The town remained within the bounds of the estancia donated by Merlo to the Mercedarian Order. In 1776 the mercedarian friars build a hospice in order to take care of the poorer people of the rural area. The town was isolated from the main transportation and communication routes when the nearby road Camino de los Gaona bypassed Merlo three kilometers north after the landlord Juan Marquez built a wooden bridge in his estates over the Reconquista River in 1773. Few years later the parish-seat was moved to the neighboring town of Morón which was already the district seat of the homonymous Partido of Morón, created in 1784.
In 1857 the Argentine railway company Camino de Hierro de Buenos Aires al Oeste opens the first steam locomotive public railway in Argentina and few years later the company was planning to extend the line westward to Moreno making land speculation a highly profitable activity. In order to reach Merlo the line would pass through the estancia belonged to Manuela Calderón de Pearson and which was managed by her son Juan Dillon, who saw the opportunity to make huge profits by selling out parts of the family’s estate .
In 1859 Juan Dillon commissioned the famous architect and engineer Pedro Benoit to design the layout of the new town, organizing it on a rectangular grid of streets and blocks. The town was enlarged and complemented by Benoit's designs for a town hall, avenue, train station, school and the Church of Our Lady of Mercy.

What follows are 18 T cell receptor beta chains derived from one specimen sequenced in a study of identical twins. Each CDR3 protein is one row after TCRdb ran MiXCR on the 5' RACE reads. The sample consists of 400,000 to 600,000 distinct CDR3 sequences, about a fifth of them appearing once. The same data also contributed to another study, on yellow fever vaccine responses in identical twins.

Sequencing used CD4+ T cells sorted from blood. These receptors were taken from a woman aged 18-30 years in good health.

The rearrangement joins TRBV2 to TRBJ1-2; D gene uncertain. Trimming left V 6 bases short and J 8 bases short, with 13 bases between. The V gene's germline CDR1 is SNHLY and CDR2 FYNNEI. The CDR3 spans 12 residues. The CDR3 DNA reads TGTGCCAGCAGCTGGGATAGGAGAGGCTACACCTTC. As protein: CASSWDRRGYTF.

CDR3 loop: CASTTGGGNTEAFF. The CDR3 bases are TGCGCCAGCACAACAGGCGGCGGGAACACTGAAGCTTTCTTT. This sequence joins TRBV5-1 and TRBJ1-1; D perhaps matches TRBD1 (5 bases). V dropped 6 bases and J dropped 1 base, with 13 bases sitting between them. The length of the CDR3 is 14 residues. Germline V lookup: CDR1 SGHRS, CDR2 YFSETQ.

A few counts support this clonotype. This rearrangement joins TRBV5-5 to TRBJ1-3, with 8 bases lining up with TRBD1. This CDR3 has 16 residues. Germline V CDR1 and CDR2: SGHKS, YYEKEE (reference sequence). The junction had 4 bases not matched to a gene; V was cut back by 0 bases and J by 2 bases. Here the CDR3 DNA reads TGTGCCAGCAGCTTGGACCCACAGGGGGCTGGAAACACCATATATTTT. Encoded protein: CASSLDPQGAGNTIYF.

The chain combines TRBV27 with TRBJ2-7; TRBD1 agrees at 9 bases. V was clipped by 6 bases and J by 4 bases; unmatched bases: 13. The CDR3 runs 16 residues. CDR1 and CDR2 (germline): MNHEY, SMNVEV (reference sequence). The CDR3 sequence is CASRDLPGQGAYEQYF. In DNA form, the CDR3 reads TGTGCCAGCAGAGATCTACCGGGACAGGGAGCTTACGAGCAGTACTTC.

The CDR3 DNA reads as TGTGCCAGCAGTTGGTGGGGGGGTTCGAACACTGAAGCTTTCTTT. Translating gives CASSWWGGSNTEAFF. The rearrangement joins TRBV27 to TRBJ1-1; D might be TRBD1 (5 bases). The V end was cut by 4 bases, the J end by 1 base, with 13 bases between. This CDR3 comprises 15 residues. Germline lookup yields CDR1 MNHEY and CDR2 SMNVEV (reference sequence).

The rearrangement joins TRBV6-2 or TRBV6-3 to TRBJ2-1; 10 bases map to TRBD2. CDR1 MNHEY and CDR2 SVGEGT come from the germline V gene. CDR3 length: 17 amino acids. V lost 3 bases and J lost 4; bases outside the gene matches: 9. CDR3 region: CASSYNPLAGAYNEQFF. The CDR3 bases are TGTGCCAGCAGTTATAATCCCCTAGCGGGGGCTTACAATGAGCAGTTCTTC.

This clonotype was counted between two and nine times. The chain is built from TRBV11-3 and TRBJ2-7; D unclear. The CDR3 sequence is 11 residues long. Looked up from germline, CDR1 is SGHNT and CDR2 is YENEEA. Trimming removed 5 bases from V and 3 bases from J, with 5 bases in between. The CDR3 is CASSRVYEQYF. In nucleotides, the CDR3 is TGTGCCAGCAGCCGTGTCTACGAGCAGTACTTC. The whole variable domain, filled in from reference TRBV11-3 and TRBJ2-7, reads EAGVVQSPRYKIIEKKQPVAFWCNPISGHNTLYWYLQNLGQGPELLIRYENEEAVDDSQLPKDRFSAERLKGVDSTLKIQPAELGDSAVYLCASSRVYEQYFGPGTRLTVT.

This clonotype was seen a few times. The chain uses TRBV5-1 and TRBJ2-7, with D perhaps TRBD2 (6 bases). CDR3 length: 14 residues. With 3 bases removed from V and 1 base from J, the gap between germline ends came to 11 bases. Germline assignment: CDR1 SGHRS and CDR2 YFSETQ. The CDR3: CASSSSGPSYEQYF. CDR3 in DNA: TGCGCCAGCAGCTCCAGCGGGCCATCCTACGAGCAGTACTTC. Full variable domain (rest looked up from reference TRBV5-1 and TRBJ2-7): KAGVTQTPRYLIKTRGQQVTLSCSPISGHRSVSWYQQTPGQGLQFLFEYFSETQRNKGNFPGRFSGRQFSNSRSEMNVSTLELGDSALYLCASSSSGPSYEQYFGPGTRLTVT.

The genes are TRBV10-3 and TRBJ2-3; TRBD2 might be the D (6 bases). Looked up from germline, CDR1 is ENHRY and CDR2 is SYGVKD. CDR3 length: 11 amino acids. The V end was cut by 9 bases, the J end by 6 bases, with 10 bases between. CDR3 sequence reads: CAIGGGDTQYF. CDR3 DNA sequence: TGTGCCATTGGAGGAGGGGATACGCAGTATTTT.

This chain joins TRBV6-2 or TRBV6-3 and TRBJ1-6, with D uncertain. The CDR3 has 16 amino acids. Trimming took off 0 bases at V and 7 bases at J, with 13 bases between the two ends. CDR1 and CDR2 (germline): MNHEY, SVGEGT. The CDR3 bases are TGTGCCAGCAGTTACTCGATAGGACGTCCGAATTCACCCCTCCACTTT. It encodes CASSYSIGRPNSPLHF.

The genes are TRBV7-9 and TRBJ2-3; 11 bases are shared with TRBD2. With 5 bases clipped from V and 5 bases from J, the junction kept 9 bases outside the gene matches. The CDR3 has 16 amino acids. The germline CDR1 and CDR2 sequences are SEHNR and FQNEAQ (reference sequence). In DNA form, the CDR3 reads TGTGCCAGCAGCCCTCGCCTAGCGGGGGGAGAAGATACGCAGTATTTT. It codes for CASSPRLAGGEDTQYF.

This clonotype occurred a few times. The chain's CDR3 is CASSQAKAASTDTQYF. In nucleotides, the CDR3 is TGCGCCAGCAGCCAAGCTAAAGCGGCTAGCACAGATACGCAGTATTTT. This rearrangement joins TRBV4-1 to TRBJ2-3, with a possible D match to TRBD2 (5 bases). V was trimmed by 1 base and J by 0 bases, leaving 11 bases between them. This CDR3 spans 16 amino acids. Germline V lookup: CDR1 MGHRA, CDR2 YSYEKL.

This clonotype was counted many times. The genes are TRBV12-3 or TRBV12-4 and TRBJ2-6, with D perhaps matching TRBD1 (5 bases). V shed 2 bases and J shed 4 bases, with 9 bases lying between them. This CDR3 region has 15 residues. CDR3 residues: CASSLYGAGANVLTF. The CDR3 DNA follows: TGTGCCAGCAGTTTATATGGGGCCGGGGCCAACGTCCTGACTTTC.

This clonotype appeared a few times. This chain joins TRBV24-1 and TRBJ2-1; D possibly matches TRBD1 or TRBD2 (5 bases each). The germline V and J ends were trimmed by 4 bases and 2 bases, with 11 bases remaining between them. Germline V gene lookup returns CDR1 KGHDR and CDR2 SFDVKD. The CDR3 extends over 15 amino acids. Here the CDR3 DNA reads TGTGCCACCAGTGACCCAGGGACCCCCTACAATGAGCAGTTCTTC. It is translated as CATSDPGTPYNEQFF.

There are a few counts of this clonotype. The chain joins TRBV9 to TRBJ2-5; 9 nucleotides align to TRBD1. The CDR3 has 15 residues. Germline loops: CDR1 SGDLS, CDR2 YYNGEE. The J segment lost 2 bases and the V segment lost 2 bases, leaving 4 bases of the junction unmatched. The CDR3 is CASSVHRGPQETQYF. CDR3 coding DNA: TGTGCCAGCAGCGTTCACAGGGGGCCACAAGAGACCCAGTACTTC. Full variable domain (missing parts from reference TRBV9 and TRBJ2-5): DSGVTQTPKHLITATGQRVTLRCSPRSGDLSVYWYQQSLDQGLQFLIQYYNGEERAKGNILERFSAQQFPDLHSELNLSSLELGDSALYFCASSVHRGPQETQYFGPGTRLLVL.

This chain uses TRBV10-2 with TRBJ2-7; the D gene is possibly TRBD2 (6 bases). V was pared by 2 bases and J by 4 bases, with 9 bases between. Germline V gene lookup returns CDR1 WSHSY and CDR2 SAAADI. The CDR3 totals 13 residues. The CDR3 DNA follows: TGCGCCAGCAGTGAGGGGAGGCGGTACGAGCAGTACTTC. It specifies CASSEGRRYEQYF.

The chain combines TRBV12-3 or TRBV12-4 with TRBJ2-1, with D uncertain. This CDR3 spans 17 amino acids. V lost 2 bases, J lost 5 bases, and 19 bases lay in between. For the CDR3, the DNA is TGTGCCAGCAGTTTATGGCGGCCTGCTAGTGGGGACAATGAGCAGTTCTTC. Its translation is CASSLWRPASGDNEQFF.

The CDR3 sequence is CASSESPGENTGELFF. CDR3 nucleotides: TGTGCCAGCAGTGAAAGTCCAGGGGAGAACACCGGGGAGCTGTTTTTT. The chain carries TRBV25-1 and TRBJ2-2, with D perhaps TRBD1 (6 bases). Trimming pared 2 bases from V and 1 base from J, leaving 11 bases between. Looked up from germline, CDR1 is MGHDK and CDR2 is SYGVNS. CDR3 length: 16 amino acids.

The train station was opened on August 11, 1859.
Merlo in the second half of the 20th century
In the second half of the 20th century, Merlo experienced an important influx of immigrants from the provinces and the old town sprawled over the countrisyde and the farms were replaced by housing for residents with a lower range of incomes.
Domingo Faustino Sarmiento school (Benoit)
Merlo Centro is a middle class district clustered around the train station and comprehends the 1859 Juan Dillon's town.
The administrative and commercial center is around the main avenue, Avenida del Libertador General San Martín. This tree-covered avenue stretches seven blocks from the railway station to the historic district and has few buildings reaching over two storyes in height.
Nothing remains from Francisco de Merlo's town and hospice.
The oldest building still standing in Merlo is the railway station, opened in 1859 in land donated by Juan Dillon’s mother, Manuela Calderón.
The Church of Nuestra Señora de la Merced (Our Lady of Mercy) was consecrated in 1864 and it was built in the same spot where the old Merlo’s chapel stood. The building was also designed by Pedro Benoit —prominent neighbor of Merlo and recognized member of the Argentine freemasonry— and built by the Spanish master builder Antonio Ayerbe. The first parish priest was the Irish catholic priest Patrick Joseph Dillon, Juan Dillon’s first cousin. He was appointed as chaplain for the Irish community in Merlo and years later he was elected senator in the legislature of Buenos Aires and founder of the newspaper The Southern Cross, which continues in print to this day.
- Merlo Norte
- Lago del Bosque
- Las Violetas
- Loma Florida
- San Eduardo
- Arco Iris
- Parque El Sol
- El Mirador